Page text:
On Tuesday we enjoyed steady rain all day long. The Rio Grande came up quite a bit, and the irrigation district was able to fill/recharge their canals. Yesterday we had a respite while the bulk of the rain stayed to the east in the Pecos River basin. Looking at rainfall-total maps it appears that some places got 4-5" which is just insane. All of that water had to go somewhere.
This morning I walked into the office and was immediately pulled into an emergency management meeting. The Pecos River was going apeshit along its entire course. Peak flows were unbelievably high. Normally dry arroyos were flowing full. Fortunately the few reservoirs along the river's course were just about empty. My jaw dropped as I saw reservoirs rising 12' in a day. The city of Carlsbad (where the caverns are) was going to see a significant pulse travel through town this morning. My contribution to the whole exercise was to get everyone set up on where to find data on the web and to keep the updates coming in. I monitored stream gauges up and down the system as well as reservoir levels. I also kept tabs on the Weather Service as they issued flash flood watches and warnings. It was actually pretty cool because it wasn't really a crisis. It was certainly an event for the books, but it appeared that things remained well below the threshold where there is a threat to life and property. I just heard that the news media has showed up in the office to get an update from our public affairs person.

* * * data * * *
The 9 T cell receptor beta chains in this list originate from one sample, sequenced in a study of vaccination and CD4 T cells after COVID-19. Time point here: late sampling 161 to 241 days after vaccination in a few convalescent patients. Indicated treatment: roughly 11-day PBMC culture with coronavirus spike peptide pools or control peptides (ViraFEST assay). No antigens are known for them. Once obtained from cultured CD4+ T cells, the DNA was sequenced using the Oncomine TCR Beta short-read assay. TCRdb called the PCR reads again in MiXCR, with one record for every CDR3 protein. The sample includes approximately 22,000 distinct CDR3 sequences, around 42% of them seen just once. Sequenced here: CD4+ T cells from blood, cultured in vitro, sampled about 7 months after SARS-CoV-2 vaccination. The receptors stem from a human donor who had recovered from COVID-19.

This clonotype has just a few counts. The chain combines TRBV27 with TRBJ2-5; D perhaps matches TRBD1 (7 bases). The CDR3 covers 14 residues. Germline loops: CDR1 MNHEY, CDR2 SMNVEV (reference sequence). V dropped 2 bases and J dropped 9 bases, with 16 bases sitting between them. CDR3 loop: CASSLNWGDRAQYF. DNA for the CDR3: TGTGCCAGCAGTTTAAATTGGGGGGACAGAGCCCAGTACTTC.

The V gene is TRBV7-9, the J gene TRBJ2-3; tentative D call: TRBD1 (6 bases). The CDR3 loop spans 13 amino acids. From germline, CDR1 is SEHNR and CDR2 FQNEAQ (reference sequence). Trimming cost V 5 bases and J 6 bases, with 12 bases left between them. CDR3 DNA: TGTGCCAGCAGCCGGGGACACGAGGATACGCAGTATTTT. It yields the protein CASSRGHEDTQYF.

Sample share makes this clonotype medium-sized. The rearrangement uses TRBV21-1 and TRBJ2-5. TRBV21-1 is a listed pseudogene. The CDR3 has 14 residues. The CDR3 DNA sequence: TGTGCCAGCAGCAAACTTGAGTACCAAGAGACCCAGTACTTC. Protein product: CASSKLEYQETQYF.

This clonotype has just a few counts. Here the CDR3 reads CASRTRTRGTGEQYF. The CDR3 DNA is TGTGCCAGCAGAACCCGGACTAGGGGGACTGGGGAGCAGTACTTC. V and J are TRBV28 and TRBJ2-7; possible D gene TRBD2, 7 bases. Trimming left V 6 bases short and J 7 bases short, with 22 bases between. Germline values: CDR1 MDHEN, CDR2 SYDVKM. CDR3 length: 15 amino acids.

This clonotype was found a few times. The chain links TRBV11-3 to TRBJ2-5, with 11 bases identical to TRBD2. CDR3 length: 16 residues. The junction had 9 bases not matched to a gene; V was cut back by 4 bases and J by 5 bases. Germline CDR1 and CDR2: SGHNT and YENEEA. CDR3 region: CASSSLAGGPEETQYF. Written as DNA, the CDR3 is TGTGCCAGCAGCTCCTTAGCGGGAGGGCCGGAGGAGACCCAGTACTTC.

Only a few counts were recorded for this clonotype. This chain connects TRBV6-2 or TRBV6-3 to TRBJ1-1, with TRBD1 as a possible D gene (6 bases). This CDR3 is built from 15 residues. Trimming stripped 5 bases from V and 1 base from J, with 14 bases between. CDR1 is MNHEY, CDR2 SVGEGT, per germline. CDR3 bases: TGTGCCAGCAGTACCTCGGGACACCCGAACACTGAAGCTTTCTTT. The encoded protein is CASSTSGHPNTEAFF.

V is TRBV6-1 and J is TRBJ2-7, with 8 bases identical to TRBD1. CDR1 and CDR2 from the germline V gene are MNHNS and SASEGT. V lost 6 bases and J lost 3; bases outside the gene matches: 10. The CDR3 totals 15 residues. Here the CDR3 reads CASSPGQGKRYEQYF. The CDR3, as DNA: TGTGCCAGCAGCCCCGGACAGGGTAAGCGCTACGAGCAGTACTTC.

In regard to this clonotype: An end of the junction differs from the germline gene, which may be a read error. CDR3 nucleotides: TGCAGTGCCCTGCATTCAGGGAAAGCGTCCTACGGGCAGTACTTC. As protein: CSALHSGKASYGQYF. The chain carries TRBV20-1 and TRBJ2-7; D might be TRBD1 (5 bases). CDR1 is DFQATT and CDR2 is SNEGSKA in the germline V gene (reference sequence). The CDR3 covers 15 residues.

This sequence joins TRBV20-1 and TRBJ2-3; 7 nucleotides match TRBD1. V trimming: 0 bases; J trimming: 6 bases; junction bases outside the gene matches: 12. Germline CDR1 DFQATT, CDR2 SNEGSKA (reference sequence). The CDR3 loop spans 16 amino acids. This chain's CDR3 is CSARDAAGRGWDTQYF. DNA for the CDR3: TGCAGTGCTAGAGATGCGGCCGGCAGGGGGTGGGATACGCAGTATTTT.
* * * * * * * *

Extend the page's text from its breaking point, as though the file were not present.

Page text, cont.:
What is interesting about all of this is that we just went through an exercise on Tuesday where there was a threat to one of our dams. We have our response levels where different things have to occur and people get notified. While it was a "fun" exercise, there's nothing like doing the real thing. It's also a good feeling to know that the training was actually worthwhile. Everyone knows what to do with no need to panic and freak out. Granted, this is a pretty low-level event. I'm sure there would be more freaking out if a dam was about to fail.